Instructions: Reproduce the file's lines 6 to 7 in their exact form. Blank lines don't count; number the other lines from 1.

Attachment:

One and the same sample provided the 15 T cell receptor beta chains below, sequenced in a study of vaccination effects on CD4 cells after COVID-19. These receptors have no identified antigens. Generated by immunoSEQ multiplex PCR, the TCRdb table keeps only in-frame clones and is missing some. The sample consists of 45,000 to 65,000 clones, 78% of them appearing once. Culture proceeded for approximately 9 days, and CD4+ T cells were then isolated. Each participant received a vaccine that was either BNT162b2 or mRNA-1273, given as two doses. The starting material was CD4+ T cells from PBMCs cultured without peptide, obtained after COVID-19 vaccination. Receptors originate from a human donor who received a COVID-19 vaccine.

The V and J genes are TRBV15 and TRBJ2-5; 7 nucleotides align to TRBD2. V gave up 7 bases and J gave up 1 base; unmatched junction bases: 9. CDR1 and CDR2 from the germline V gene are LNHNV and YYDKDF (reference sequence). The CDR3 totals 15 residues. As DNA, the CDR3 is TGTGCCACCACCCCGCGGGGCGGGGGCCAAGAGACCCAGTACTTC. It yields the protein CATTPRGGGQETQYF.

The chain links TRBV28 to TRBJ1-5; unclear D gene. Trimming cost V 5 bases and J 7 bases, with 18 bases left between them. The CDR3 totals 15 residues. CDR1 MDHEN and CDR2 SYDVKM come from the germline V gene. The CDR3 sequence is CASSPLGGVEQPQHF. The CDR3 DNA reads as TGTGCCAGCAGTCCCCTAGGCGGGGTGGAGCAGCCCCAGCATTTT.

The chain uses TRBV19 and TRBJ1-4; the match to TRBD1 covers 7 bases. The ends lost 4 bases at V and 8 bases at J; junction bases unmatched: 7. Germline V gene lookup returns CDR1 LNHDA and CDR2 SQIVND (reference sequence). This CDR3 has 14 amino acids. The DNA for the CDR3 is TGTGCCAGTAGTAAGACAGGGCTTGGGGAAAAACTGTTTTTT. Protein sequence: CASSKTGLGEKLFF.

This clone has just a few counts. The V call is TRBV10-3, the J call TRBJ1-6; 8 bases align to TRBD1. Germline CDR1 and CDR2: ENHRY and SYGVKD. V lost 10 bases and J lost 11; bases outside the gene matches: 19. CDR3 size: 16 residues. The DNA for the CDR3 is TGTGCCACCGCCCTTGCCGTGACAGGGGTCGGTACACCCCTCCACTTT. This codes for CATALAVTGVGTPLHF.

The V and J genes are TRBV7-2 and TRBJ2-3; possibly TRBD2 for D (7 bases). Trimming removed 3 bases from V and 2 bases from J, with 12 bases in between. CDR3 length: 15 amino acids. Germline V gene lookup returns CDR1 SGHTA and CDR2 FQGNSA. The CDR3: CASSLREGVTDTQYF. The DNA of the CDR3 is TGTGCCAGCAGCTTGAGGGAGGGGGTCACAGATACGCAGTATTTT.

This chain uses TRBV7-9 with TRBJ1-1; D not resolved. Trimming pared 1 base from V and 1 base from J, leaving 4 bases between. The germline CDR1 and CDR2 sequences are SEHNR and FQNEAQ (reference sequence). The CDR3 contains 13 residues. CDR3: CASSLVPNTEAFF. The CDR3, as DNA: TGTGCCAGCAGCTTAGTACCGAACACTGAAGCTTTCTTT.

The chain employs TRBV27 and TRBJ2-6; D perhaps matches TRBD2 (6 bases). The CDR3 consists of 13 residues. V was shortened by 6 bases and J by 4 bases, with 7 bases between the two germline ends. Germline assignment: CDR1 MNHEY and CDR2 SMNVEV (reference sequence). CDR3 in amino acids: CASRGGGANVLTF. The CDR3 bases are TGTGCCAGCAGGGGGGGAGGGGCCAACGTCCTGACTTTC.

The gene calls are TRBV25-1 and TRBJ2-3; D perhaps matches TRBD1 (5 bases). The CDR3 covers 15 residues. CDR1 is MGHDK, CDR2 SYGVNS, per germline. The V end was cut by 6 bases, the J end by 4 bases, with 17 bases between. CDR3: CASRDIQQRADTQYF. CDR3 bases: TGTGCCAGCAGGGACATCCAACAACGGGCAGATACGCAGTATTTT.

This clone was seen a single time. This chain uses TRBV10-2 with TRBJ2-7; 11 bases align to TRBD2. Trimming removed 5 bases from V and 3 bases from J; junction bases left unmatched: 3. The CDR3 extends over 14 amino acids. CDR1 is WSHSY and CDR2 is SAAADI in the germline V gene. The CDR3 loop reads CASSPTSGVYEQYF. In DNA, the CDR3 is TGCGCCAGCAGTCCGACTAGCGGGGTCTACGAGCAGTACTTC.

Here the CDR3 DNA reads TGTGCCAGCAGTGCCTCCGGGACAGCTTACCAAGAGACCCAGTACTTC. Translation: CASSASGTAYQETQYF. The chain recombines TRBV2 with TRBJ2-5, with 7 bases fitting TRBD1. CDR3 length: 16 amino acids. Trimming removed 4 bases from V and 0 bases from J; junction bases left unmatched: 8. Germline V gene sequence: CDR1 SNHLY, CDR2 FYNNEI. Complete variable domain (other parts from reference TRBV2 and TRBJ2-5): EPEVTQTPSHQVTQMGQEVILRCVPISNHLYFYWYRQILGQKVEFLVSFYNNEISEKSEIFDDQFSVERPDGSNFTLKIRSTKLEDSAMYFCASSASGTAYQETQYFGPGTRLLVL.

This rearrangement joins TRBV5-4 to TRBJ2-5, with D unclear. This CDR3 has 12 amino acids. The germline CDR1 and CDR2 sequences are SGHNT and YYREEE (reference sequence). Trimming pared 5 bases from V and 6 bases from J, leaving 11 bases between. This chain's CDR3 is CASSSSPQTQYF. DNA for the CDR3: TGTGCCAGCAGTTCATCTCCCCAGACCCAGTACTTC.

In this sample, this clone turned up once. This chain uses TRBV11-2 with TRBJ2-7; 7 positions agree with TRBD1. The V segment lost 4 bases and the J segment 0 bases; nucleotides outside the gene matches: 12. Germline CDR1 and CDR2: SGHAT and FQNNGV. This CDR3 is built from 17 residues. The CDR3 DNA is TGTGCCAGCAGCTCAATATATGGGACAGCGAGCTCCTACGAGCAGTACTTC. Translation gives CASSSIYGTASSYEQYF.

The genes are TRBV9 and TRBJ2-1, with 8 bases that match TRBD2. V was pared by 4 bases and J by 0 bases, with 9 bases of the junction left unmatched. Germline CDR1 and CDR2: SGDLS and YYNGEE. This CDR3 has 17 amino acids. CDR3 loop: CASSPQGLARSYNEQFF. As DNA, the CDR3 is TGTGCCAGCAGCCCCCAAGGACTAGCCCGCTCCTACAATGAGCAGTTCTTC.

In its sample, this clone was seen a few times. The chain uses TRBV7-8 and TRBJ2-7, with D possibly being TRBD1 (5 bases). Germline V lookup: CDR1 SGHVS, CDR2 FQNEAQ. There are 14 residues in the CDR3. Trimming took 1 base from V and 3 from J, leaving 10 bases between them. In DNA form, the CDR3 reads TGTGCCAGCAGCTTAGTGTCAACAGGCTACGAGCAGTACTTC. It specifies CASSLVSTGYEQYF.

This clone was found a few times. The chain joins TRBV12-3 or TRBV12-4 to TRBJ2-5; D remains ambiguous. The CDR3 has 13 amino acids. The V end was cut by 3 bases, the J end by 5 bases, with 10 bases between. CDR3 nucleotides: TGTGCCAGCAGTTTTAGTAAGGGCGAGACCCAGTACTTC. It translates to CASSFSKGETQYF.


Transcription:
The V and J genes are TRBV7-2 and TRBJ2-3; possibly TRBD2 for D (7 bases). Trimming removed 3 bases from V and 2 bases from J, with 12 bases in between. CDR3 length: 15 amino acids. Germline V gene lookup returns CDR1 SGHTA and CDR2 FQGNSA. The CDR3: CASSLREGVTDTQYF. The DNA of the CDR3 is TGTGCCAGCAGCTTGAGGGAGGGGGTCACAGATACGCAGTATTTT.

This chain uses TRBV7-9 with TRBJ1-1; D not resolved. Trimming pared 1 base from V and 1 base from J, leaving 4 bases between. The germline CDR1 and CDR2 sequences are SEHNR and FQNEAQ (reference sequence). The CDR3 contains 13 residues. CDR3: CASSLVPNTEAFF. The CDR3, as DNA: TGTGCCAGCAGCTTAGTACCGAACACTGAAGCTTTCTTT.